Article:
Dr. Hope Ishii
Cosmochemistry, Extraterrestrial materials, FIB, S/TEM
Ph.D., Stanford University, 2002
hope.ishii@hawaii.edu
+1 808 956 7755
POST 509B

Overview

Hope Ishii studies extraterrestrial materials and how they inform us about small solar system body formation, evolution, and inter-relationships. She focuses primarily on fine-grained, early solar system materials and processing and incorporation of presolar and interstellar dust into rocky asteroids and icy comets. Her cosmochemistry research is funded by NASA.

Hope’s current projects include studies of comet dust from NASA’s Stardust mission, asteroid dust from JAXA’s Hayabusa mission, lunar samples recently opened from NASA’s Apollo missions, cosmic dust collected on Mauna Loa, and space weathering of extraterrestrial and analog samples, some in the presence of volatiles relevant to the Moon. She serves as Vice-Chair of NASA’s Curation and Analysis Planning Team for Extraterrestrial Materials and as the Cosmic Dust Subcommittee Chair. She is Deputy Sub-team Leader for initial analysis of asteroid Ryugu small grains for JAXA’s Hayabusa2 mission, returning to Earth late in 2020. Interested students are encouraged to contact her by email about potential research projects.

Hope’s primary tools are the focused ion beam instrument (FIB) and aberration-corrected (scanning) transmission electron microscope (S/TEM) in the Advanced Electron Microscopy Center at the University of Hawai’i at Mānoa, of which she is Director. Her group also uses the Molecular Foundry and Advanced Light Source (synchrotron) at Lawrence Berkeley Laboratory. These instruments provide microscopy and X-ray and electron spectroscopies at sub-millimeter down to atom scales. Hope is a materials scientist by training, interested in both natural and technological materials. She regularly participates in a variety of materials research led by other UH faculty, including, for example, volcanic, high pressure, solar energy, and hydrogen storage materials.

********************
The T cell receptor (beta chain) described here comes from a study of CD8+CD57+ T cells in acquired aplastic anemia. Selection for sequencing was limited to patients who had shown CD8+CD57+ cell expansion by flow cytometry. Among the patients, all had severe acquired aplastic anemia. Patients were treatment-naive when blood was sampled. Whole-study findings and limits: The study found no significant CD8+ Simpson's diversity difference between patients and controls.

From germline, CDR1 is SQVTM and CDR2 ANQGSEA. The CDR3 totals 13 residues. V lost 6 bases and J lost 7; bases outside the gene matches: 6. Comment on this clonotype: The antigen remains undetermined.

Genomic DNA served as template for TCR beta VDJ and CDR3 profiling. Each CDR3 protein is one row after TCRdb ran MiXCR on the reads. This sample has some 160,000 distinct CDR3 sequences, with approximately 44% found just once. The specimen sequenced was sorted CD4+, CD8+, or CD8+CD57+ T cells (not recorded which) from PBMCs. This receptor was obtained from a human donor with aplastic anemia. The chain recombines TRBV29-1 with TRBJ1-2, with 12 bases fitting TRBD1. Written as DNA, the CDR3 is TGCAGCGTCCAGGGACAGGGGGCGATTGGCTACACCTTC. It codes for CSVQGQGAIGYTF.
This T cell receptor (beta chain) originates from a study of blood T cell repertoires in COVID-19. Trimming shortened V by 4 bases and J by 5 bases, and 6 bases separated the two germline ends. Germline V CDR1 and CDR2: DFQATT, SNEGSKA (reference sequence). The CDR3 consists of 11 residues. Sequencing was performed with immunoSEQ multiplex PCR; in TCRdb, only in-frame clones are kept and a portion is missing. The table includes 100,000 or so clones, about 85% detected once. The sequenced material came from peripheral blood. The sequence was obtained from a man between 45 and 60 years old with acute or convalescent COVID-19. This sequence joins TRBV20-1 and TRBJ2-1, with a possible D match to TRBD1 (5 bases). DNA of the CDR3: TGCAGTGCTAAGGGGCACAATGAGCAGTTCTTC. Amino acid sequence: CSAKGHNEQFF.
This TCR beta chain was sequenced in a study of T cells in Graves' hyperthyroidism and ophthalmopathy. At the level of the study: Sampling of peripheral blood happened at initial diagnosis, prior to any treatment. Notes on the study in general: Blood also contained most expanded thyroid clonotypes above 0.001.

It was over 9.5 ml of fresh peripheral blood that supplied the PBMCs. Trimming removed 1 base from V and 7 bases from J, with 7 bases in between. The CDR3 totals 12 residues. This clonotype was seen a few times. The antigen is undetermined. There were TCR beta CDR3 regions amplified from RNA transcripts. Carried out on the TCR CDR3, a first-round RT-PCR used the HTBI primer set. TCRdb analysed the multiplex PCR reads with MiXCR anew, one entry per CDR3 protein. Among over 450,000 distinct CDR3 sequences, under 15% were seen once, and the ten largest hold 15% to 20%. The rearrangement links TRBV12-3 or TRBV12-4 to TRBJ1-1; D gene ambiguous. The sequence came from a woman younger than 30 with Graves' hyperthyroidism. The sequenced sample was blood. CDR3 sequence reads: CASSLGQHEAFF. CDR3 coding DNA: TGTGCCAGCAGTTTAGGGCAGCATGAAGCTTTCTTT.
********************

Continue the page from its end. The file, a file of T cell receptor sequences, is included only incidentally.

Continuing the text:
Hope has taught undergraduate courses on the solar system (ERTH105, 107), contributed to experimental methods in materials research (ME 435), and her graduate-level course on electron and ion beam microscopy (ERTH 710/711) is taken by Engineering as well as Earth and Planetary Science students.

Sample Return Missions:

Mailing Address
Hawai‘i Institute of Geophysics and Planetology
University of Hawai‘i at Mānoa
1680 East-West Road, POST Building, Office 602
Honolulu, HI 96822
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